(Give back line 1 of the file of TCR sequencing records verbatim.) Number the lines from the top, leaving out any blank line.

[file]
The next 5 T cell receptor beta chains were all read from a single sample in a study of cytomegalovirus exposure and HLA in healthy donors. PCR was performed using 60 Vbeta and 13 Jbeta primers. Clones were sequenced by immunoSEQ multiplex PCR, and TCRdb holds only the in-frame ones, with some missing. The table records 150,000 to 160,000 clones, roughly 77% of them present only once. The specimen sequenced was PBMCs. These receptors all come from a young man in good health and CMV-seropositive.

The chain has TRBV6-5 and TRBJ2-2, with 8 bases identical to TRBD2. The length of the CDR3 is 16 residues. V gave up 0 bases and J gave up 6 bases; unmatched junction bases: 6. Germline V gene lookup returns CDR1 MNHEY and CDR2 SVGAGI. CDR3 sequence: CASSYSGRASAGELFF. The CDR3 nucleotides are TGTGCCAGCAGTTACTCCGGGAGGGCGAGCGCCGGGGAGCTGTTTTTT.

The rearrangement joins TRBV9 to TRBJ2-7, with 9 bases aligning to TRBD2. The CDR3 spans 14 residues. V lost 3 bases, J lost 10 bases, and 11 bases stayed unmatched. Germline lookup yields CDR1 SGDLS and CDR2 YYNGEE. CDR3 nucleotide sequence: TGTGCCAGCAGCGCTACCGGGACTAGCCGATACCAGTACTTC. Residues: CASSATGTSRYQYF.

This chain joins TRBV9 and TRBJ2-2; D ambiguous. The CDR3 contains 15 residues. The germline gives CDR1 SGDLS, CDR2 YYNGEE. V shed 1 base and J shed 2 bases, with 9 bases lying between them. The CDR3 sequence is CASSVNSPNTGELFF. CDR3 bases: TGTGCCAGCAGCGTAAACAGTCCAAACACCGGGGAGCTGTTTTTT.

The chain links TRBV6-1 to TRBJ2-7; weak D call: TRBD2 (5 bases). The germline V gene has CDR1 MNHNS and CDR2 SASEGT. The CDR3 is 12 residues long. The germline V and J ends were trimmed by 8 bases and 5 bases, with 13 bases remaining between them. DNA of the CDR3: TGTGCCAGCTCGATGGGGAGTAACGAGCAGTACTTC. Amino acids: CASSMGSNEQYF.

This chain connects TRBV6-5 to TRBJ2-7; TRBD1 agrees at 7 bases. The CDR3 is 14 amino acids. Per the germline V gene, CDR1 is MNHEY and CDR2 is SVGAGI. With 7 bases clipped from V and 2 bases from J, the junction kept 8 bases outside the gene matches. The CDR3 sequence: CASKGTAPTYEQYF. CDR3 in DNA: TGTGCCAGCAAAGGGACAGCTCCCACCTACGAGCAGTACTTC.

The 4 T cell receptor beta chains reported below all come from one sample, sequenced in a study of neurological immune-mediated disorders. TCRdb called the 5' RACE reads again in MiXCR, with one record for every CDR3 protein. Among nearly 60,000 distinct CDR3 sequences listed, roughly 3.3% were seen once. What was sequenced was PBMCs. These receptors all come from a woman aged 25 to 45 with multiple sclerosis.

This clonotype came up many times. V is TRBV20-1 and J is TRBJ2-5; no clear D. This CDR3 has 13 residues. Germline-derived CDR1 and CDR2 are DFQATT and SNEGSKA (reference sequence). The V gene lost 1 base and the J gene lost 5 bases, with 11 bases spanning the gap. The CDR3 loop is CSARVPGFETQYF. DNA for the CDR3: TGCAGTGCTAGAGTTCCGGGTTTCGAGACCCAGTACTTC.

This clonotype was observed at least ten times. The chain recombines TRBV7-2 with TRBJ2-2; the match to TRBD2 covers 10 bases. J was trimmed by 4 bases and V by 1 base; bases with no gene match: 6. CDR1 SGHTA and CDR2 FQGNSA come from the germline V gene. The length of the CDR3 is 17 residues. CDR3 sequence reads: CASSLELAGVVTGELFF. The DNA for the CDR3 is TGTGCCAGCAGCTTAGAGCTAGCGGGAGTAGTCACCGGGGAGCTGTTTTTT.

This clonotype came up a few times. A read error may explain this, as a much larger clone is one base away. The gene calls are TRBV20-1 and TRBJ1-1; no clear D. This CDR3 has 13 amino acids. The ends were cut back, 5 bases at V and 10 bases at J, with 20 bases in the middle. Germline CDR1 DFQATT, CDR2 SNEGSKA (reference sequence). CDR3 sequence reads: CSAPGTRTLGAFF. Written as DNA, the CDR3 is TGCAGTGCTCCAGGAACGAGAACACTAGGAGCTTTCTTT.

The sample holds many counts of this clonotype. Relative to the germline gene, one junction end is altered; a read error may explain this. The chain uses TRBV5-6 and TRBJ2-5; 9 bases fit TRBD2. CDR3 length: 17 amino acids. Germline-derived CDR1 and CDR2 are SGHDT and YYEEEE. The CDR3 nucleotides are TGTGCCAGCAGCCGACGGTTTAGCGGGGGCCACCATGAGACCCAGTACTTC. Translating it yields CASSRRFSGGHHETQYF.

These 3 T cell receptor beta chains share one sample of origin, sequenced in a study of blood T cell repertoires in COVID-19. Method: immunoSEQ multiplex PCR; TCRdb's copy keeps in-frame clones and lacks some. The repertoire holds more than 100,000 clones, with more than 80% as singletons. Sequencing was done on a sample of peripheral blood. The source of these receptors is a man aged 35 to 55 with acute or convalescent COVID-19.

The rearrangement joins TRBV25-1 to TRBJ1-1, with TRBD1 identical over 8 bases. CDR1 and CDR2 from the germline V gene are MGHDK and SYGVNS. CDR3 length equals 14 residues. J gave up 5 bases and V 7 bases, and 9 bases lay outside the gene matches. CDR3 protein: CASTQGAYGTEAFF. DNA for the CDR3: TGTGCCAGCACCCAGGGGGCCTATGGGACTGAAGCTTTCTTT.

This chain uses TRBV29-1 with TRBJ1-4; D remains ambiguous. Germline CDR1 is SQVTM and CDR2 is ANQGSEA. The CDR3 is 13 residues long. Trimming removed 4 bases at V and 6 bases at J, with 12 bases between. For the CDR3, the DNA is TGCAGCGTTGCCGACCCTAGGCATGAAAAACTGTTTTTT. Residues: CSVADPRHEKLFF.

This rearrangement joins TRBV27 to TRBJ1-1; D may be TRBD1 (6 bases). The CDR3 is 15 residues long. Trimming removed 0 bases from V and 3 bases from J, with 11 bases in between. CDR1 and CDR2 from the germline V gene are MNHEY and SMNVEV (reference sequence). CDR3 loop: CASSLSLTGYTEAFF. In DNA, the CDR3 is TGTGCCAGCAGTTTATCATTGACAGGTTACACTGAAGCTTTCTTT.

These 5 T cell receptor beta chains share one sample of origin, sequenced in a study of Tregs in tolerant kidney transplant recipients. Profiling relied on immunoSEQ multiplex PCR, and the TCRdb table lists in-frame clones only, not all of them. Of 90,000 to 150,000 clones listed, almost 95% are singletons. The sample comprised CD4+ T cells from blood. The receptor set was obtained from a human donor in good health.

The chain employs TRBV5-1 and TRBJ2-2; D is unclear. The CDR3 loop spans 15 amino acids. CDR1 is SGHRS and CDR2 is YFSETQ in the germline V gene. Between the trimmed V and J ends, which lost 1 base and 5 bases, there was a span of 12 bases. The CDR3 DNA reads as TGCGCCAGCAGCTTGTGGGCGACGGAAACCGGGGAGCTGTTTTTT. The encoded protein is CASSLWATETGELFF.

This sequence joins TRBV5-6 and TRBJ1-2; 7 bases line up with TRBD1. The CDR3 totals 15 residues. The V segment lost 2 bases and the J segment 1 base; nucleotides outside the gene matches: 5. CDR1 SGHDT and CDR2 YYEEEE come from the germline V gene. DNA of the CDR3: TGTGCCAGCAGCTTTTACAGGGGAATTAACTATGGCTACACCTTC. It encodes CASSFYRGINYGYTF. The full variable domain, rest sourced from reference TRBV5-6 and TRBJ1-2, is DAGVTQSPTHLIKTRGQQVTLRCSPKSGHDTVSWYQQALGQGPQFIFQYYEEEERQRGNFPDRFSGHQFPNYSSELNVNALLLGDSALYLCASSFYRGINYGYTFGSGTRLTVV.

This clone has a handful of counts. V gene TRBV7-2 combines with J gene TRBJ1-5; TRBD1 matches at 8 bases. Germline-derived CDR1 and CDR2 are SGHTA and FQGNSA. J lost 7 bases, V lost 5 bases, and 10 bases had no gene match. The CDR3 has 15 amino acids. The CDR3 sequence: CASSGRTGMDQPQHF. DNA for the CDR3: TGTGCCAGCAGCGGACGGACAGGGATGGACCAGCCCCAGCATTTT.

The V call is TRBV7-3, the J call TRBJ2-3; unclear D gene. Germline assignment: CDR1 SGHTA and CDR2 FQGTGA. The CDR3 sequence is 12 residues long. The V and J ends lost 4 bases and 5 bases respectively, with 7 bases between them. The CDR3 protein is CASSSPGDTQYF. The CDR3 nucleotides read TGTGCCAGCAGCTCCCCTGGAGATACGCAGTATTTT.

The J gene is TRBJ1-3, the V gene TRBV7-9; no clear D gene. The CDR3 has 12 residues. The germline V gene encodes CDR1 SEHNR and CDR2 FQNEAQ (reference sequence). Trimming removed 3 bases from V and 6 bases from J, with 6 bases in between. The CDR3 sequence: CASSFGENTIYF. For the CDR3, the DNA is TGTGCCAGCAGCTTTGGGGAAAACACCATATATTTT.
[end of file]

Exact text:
The next 5 T cell receptor beta chains were all read from a single sample in a study of cytomegalovirus exposure and HLA in healthy donors. PCR was performed using 60 Vbeta and 13 Jbeta primers. Clones were sequenced by immunoSEQ multiplex PCR, and TCRdb holds only the in-frame ones, with some missing. The table records 150,000 to 160,000 clones, roughly 77% of them present only once. The specimen sequenced was PBMCs. These receptors all come from a young man in good health and CMV-seropositive.